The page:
Posts tagged obits
From a systems-engineering standpoint, it is easy to identify the point where Sally K. Ride began to leave the rest of the world behind. A flow chart of her life would show the crucial decision coming one day in 1977, when — as a 25-year-old astrophysicist winding up her doctoral work at Stanford University — she spotted an announcement in the campus newspaper about openings in the astronaut program, a career she had never even contemplated for herself. In what once would have been called an epiphany — but she herself would probably describe as a go/no-go decision node — she was up and out of the room before she had finished reading the notice, one of more than 1,000 women and nearly 7,000 men to apply for what would ultimately be the 35 slots in the astronaut class of 1978.
So begins our 1983 cover story on astronaut and pioneer Sally Ride. Read on

Remembering Nora Ephron as Our Dorothy Parker, but More

Nora was both hedgehog and fox. She knew a great deal about a great many things, and she delighted in sharing what she knew. A number of years ago, I was taking a trip to Rome, and she generously availed me of her guide to its enchantments, a small pamphlet she’d composed that included a thumbnail sketch of every terrific restaurant, of every amusing thing to do, of the right place to get a haircut or a manicure, all springily written and completely true. Nora prided herself in knowing how to do things, where to get them, what was good and in what way it was good. Think of the moments in her essays, her novels, and her movies when she addresses the fact of food. No one has ever written about food with more pleasure or more pleasurably—or more infectiously. You wanted to eat the thing she was kvelling about, right then and there, even before the next sentence.

Screenwriter and friend Stephen Schiff salutes Nora Ephron’s wonderful films, impeccable taste, and versatile strength to the end.

I remember going to a party in New York about 35 years ago. They all called me Buck Rogers and Flash Gordon. I said, “You, ma’am, your name and phone number? And you, sir, your phone number? And you, sir?” And they said, “Why are you taking our phone numbers?” I said, “Because the night we land on the moon, you’re going to get called.” I was in London when we did. I called three of them, and when they answered I said, “Stupid son of a bitch,” and hung up.
Ray Bradbury, to Newsweek, Nov 12, 1995. We’re totally going to borrow this page from the Book of Bradbury.
I’m tired of seeing creatures from other worlds with the brains on the outside of the skull. There’s too much imitation going on by people who think they’re writers but aren’t. Don’t put me in outer space with another galactic war. I can’t stand galactic wars.
Ray Bradbury, to Newsweek, Nov 12, 1995.
You use these things; they don’t use you. If you allow them to use you, you’re sunk. A library is no better than the person who walks into it. A CD-ROM is no better than the people who use it. A computer’s the same way. It’s all been done backwards. The shuttle should have been done 30 years ago. It’s mail-carrying. They’re making topographical photographs of the planet, making atmosphere studies. It doesn’t lift the heart the way landing on the moon did. We should have done the shuttle first and then taken off for the moon and stayed there. Then we should go to Mars. You have to do one to do the other, otherwise you can’t go.
Ray Bradbury, to Newsweek, November 12, 1995. Bradbury died today at 91.
Dana Gordon was the Deputy Director of our Research Center from 1996 to 2008, leaving Newsweek just as she was getting married to her husband, Steve Dzik. She was an incredibly positive person, even as she received a diagnosis this past November of aggressive uterine cancer. Everyone who’s ever met her will remember her smile (ever-present) and her singsong voice — she was a walking melody. She died this past Thursday morning, after a brief but brave battle. Our thoughts are with her friends and family.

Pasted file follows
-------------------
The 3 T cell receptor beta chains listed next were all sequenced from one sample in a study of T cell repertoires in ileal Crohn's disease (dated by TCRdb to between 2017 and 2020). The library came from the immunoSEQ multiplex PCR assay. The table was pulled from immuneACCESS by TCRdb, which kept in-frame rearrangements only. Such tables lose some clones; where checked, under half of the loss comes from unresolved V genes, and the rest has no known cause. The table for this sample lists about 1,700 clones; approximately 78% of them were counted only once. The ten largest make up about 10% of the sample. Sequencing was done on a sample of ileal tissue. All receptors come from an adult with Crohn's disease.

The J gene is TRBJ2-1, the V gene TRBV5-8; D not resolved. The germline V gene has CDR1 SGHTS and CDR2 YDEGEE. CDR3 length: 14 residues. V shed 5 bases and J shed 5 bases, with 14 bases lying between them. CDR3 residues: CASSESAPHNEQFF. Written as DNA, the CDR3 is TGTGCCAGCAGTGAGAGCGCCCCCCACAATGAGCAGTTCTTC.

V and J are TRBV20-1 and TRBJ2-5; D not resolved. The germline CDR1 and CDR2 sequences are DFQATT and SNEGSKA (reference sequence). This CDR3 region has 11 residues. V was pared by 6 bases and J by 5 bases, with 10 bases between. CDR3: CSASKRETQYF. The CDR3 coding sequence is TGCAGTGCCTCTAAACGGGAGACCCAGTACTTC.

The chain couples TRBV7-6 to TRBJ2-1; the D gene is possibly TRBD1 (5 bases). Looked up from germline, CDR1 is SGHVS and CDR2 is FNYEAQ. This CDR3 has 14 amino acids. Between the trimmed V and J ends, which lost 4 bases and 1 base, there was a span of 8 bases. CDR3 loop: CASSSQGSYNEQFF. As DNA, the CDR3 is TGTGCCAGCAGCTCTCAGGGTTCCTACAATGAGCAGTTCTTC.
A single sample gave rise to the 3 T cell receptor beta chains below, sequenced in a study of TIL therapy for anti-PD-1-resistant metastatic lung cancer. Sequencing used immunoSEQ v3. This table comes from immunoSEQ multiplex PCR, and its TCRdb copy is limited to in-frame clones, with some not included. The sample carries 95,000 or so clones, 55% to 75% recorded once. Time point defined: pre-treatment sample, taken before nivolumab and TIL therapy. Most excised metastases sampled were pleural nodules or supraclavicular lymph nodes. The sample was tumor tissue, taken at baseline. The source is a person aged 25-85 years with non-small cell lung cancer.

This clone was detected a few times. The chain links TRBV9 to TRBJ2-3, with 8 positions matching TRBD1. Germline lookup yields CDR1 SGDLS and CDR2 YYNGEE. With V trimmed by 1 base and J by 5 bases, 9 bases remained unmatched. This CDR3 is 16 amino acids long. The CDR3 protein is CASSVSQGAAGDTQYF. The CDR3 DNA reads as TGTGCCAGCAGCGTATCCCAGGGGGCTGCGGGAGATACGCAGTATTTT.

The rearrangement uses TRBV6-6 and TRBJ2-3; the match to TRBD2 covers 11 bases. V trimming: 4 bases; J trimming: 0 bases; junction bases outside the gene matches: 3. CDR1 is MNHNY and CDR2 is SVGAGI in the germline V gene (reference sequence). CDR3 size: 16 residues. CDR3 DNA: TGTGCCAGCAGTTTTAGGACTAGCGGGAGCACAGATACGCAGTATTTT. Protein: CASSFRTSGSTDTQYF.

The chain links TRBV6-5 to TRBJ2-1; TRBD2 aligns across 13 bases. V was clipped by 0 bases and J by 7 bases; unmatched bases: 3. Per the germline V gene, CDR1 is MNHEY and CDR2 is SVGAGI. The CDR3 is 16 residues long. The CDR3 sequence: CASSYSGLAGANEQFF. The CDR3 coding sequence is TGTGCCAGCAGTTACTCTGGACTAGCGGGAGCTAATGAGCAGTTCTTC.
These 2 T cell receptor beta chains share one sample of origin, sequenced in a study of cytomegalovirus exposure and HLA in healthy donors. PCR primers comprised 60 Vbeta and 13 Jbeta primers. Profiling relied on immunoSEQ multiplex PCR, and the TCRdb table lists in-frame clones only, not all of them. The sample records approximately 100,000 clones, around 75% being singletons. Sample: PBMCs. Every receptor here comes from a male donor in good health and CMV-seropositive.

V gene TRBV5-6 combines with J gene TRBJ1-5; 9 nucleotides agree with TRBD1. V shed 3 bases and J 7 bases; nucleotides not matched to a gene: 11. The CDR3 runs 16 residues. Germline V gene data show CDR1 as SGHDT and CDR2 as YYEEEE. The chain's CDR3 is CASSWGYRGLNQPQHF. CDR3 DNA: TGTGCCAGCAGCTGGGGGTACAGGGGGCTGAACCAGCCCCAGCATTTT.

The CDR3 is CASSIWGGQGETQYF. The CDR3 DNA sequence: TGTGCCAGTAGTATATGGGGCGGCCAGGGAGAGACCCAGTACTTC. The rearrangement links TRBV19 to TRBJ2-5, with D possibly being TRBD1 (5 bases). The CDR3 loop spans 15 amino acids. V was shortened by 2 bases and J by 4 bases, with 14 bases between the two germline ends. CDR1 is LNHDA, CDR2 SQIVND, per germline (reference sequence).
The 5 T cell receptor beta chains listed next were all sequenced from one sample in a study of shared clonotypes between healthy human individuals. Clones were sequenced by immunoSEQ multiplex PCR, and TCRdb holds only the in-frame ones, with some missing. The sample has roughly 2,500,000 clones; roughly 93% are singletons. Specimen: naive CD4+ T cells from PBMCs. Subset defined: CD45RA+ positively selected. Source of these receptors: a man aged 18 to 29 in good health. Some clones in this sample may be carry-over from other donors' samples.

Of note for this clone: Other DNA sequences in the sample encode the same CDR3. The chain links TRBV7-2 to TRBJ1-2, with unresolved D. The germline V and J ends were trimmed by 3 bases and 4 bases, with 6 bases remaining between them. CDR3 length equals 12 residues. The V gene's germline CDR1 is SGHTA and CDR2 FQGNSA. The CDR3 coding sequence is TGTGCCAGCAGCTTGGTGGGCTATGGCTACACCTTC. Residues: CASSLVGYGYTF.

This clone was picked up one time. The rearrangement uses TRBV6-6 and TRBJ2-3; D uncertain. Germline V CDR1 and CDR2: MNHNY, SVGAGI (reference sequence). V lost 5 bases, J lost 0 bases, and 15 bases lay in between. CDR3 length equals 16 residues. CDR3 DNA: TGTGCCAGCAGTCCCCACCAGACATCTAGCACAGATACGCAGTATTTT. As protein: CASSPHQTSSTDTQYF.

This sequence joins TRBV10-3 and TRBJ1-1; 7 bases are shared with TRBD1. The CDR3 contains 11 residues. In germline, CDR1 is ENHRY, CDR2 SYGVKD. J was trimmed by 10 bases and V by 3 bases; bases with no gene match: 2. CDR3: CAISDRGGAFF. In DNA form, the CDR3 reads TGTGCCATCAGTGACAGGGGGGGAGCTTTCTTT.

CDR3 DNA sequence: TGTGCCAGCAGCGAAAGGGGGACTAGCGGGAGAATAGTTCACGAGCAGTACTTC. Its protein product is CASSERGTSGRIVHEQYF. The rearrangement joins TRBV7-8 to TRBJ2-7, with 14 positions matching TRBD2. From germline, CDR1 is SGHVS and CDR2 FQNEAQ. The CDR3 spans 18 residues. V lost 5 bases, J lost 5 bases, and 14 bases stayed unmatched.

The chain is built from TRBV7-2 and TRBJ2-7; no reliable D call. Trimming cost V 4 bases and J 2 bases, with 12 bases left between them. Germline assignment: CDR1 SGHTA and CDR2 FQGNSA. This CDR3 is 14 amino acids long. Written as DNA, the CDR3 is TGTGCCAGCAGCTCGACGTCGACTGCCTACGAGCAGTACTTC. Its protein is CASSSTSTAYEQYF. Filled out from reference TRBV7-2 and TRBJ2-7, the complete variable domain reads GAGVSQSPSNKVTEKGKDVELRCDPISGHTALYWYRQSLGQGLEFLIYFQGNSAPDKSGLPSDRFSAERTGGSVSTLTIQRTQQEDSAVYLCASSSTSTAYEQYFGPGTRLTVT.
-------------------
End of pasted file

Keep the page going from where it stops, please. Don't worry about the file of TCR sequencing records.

(Elsewhere: Crain’s, Special Libraries Association, History of News Libraries]
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Dana Gordon was the Deputy Director of our Research Center from 1996 to 2008, leaving Newsweek just as she was getting married to her husband, Steve Dzik. She was an incredibly positive person, even as she received a diagnosis this past November of aggressive uterine cancer. Everyone who’s ever met her will remember her smile (ever-present) and her singsong voice — she was a walking melody. She died this past Thursday morning, after a brief but brave battle. Our thoughts are with her friends and family.
(Elsewhere: Crain’s, Special Libraries Association, History of News Libraries]
ZoomInfo
Dana Gordon was the Deputy Director of our Research Center from 1996 to 2008, leaving Newsweek just as she was getting married to her husband, Steve Dzik. She was an incredibly positive person, even as she received a diagnosis this past November of aggressive uterine cancer. Everyone who’s ever met her will remember her smile (ever-present) and her singsong voice — she was a walking melody. She died this past Thursday morning, after a brief but brave battle. Our thoughts are with her friends and family.
(Elsewhere: Crain’s, Special Libraries Association, History of News Libraries]
ZoomInfo

Dana Gordon was the Deputy Director of our Research Center from 1996 to 2008, leaving Newsweek just as she was getting married to her husband, Steve Dzik. She was an incredibly positive person, even as she received a diagnosis this past November of aggressive uterine cancer. Everyone who’s ever met her will remember her smile (ever-present) and her singsong voice — she was a walking melody. She died this past Thursday morning, after a brief but brave battle. Our thoughts are with her friends and family.

(Elsewhere: Crain’s, Special Libraries Association, History of News Libraries]